Tuesday, September 19, 2006


"First of all, we have said it often enough, one cannot establish the state of a debt . . . as one would a balance sheet or an exhaustive record, in a static and statistical manner. These accounts cannot be tabulated. One makes oneself accountable by an engagement that selects, interprets, reorients. In a practical and performative manner, and by a decision that begins by getting caught up, like a responsibility, in the snares of an injunction that is already multiple, heterogeneous, contradictory, divided--thus an inheritance that will always keep its secret. And the secret of a crime. The secret of its very author."--Jacques Derrida, "Spectres of Marx"

The Derrida quotation is from the reading for a Marxist Study Group meeting tonight. Reading it this afternoon, it seemed to me apropos of some recent flak about Dylan's theft of some of Henry Timrod's lines and images and wording in several songs on Modern Times. What Derrida is describing, re: Marx, is how it is that an intellectual debt cannot really be reduced to a series of demonstrated "borrowings" or cribbings or shared discourse. I particularly like his stress on "selects, interprets, reorients," for this is much like what T. S. Eliot has in mind when he says "mature poets steal" rather than imitate. Further, the inheritance, the debt, is always clandestine unless it comes to light. The entire history of influence studies is based on just such secret "crimes" where, as Derrida says, the "very author" can be obscured or "multiple."

Derrida's method of deconstruction famously fixes upon those textual moments not in "control" of a given subject; those moments when language takes over and to ascribe "authority" to it -- as a claim of personal identity -- is retrograde or at least naive. What I notice in Dylan's songs these days is how much they are a tissue of lines, and who knows the provenance of them all (such as the knock-knock joke on "Po' Boy") -- as the Mekons song says: "these lines are all individuals, and there's no such thing as a song." I think Dylan's thefts are radical in that sense -- a mature method from the musical artist most imitated by immature talents of our times.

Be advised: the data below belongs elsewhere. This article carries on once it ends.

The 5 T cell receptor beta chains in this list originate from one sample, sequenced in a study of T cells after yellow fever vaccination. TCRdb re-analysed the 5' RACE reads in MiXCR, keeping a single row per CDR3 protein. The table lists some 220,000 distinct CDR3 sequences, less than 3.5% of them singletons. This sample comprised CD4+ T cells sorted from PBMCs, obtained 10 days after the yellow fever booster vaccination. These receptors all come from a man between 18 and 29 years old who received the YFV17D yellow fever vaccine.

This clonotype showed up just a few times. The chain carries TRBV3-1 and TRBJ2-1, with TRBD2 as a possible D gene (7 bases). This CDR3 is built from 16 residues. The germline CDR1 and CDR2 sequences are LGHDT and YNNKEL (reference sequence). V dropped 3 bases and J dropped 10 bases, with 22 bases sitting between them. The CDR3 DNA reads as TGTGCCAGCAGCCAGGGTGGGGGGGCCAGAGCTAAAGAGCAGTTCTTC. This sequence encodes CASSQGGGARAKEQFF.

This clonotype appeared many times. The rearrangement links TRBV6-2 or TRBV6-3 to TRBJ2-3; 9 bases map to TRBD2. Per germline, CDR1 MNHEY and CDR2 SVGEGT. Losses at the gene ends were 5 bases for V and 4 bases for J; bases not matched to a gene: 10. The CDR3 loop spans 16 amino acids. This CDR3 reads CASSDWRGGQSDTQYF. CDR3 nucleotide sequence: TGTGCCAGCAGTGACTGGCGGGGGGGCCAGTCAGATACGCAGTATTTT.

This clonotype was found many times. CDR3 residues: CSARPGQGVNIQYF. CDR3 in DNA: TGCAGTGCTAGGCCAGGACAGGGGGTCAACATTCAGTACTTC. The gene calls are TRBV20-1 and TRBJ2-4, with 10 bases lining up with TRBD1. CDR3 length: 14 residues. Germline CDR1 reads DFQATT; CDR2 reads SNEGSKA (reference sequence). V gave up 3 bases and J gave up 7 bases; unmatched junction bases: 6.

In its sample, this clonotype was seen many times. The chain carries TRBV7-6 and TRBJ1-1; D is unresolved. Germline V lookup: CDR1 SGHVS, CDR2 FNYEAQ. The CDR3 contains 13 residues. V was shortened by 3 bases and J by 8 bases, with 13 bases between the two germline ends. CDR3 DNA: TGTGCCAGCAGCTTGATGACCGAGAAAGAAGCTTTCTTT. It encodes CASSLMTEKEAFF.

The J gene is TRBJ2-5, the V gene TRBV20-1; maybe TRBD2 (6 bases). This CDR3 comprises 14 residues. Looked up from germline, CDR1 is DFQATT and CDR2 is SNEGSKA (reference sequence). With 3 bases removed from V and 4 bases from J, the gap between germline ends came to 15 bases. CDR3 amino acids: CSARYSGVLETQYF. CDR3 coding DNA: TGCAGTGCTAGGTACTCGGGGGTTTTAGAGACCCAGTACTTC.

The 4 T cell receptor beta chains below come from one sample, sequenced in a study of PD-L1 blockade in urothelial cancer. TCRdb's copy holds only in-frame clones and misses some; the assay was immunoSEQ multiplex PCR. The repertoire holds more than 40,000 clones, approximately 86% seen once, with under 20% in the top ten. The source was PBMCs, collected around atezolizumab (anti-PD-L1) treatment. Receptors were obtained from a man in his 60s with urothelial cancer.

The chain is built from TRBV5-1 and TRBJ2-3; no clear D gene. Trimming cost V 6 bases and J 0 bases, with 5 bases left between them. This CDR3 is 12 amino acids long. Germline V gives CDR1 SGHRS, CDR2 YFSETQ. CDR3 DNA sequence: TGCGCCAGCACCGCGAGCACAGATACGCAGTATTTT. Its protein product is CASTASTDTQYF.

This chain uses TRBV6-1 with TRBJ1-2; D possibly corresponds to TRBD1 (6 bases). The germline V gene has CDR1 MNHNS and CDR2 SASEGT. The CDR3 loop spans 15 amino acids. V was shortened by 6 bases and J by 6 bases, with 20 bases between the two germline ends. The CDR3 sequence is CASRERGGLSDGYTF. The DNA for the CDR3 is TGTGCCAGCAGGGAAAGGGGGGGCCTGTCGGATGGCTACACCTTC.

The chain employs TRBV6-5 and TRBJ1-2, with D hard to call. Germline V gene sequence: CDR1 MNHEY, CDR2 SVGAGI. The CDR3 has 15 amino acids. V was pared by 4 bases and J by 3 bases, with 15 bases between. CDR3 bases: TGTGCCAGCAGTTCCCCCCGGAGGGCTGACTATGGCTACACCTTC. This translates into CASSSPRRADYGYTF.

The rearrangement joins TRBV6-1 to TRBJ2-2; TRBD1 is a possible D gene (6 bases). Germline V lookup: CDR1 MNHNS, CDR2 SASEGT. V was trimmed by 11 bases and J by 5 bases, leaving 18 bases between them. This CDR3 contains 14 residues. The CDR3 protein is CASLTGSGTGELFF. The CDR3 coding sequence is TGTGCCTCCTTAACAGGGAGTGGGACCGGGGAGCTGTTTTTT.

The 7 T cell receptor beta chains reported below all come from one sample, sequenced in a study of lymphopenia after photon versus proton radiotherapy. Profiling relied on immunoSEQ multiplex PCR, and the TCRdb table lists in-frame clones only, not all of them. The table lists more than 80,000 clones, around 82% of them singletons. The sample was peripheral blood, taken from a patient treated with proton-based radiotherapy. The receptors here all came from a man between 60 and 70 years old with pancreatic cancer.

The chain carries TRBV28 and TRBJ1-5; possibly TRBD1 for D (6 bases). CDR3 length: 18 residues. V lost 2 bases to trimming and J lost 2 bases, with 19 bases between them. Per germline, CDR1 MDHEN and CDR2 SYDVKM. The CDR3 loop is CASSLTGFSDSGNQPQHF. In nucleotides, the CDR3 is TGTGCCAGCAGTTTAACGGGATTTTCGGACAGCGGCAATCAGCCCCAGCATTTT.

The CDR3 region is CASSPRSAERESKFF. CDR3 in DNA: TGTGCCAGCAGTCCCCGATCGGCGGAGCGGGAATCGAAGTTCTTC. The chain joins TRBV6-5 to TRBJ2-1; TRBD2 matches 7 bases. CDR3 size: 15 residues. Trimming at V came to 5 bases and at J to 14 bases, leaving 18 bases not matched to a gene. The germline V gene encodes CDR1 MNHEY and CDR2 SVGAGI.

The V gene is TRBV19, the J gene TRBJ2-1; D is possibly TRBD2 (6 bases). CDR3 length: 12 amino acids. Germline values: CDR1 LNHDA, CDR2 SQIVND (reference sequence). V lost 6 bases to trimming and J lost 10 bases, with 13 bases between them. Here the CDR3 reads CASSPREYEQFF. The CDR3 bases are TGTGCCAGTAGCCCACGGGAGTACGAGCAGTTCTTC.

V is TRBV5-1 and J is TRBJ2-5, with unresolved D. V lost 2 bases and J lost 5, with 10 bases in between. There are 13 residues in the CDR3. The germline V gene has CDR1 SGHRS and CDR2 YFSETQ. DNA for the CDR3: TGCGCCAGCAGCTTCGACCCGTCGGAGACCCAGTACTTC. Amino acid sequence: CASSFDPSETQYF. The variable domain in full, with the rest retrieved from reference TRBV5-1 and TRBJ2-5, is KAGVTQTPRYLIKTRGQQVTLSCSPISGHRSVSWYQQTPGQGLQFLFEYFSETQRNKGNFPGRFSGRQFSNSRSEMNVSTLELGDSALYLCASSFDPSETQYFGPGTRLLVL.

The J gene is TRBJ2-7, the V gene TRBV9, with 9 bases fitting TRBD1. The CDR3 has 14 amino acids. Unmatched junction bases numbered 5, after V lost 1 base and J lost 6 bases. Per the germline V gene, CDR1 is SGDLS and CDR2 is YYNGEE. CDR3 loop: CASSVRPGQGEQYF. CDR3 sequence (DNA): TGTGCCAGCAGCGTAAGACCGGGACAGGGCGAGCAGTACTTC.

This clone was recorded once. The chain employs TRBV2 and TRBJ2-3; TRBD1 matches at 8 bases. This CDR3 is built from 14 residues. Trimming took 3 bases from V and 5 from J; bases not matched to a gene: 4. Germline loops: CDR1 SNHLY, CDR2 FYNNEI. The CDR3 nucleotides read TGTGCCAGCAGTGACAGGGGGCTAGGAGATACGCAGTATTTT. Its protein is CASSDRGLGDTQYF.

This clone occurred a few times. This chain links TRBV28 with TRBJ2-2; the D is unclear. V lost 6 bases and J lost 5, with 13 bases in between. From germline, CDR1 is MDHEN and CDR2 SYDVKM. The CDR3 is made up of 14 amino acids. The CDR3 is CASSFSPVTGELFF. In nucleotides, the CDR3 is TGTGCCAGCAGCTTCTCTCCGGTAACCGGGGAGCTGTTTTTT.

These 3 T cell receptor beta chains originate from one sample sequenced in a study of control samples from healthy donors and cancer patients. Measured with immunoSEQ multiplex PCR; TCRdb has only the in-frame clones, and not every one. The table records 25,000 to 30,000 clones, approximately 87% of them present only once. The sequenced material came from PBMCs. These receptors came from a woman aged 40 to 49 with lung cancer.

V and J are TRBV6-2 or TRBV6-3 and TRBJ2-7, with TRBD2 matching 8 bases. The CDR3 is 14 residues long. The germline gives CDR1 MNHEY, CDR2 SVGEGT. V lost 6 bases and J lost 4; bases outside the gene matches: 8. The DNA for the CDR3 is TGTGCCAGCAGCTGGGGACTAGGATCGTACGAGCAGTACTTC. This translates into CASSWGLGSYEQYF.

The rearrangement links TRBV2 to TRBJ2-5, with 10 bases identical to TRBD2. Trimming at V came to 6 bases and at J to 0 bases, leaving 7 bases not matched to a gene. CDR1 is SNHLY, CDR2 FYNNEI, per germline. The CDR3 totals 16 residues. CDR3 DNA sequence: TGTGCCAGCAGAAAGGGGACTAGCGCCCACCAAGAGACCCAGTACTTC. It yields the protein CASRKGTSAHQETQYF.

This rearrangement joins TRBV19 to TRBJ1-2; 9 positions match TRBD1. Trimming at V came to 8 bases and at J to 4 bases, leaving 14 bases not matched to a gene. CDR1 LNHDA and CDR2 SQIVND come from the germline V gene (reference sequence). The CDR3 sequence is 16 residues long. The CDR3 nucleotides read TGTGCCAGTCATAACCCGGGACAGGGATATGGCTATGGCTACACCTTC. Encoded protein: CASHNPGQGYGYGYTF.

Recently I came to know the song "Mole in the Ground" from which Dylan steals a line for "Stuck Inside of Mobile with the Memphis Blues Again" -- one could imagine that Dylan knew certain listeners, unlike me, would immediately recognize it (like all those scholars and crooks who have been through all of F. Scott Fitzgerald's books and so recognize Dylan's theft of a famous line from Gatsby on "Love and Theft"). Could be there's some admirer of Timrod Dylan is regaling with the lines, or maybe it's just a tribute to someone whose lines stuck in his mind -- so that, as Derrida says, the state of debt is an injunction one is caught up in. Dylan's lines (at least I think they're his) have stuck in my mind for ages and there's no way I could attribute them all, but keep it in your mind and don't forget that it is not he or she or them or it that you belong to.

1 comment:

Andrew Shields said...

The title of "Love and Theft" is perhaps worth considering here. The two words work together: an author loves the work that he steals from (which greatly complicates the debt that he owes).

Also, at some point I noticed that the title is written in quotation marks. For whatever that is worth! :-)